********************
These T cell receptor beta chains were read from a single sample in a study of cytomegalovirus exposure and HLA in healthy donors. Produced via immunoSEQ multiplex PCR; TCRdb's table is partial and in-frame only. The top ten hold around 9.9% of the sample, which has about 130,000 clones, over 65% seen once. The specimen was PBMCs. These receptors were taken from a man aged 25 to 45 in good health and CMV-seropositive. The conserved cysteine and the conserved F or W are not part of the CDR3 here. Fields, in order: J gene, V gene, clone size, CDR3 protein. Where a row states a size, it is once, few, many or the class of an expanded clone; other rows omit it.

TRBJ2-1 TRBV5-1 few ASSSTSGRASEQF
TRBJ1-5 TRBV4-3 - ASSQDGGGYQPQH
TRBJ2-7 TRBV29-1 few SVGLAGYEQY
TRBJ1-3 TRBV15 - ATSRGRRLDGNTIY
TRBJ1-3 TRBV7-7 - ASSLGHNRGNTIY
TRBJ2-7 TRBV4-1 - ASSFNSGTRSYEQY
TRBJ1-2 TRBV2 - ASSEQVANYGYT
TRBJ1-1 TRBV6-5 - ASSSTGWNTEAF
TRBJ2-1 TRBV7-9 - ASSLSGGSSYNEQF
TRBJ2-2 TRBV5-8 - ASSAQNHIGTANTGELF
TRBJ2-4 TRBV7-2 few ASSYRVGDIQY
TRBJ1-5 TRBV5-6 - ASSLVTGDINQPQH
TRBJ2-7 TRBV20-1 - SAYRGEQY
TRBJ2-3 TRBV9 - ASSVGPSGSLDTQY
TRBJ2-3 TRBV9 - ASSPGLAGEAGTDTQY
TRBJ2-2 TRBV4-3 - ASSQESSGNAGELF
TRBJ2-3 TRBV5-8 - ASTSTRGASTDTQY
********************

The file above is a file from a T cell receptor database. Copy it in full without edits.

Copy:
These T cell receptor beta chains were read from a single sample in a study of cytomegalovirus exposure and HLA in healthy donors. Produced via immunoSEQ multiplex PCR; TCRdb's table is partial and in-frame only. The top ten hold around 9.9% of the sample, which has about 130,000 clones, over 65% seen once. The specimen was PBMCs. These receptors were taken from a man aged 25 to 45 in good health and CMV-seropositive. The conserved cysteine and the conserved F or W are not part of the CDR3 here. Fields, in order: J gene, V gene, clone size, CDR3 protein. Where a row states a size, it is once, few, many or the class of an expanded clone; other rows omit it.

TRBJ2-1 TRBV5-1 few ASSSTSGRASEQF
TRBJ1-5 TRBV4-3 - ASSQDGGGYQPQH
TRBJ2-7 TRBV29-1 few SVGLAGYEQY
TRBJ1-3 TRBV15 - ATSRGRRLDGNTIY
TRBJ1-3 TRBV7-7 - ASSLGHNRGNTIY
TRBJ2-7 TRBV4-1 - ASSFNSGTRSYEQY
TRBJ1-2 TRBV2 - ASSEQVANYGYT
TRBJ1-1 TRBV6-5 - ASSSTGWNTEAF
TRBJ2-1 TRBV7-9 - ASSLSGGSSYNEQF
TRBJ2-2 TRBV5-8 - ASSAQNHIGTANTGELF
TRBJ2-4 TRBV7-2 few ASSYRVGDIQY
TRBJ1-5 TRBV5-6 - ASSLVTGDINQPQH
TRBJ2-7 TRBV20-1 - SAYRGEQY
TRBJ2-3 TRBV9 - ASSVGPSGSLDTQY
TRBJ2-3 TRBV9 - ASSPGLAGEAGTDTQY
TRBJ2-2 TRBV4-3 - ASSQESSGNAGELF
TRBJ2-3 TRBV5-8 - ASTSTRGASTDTQY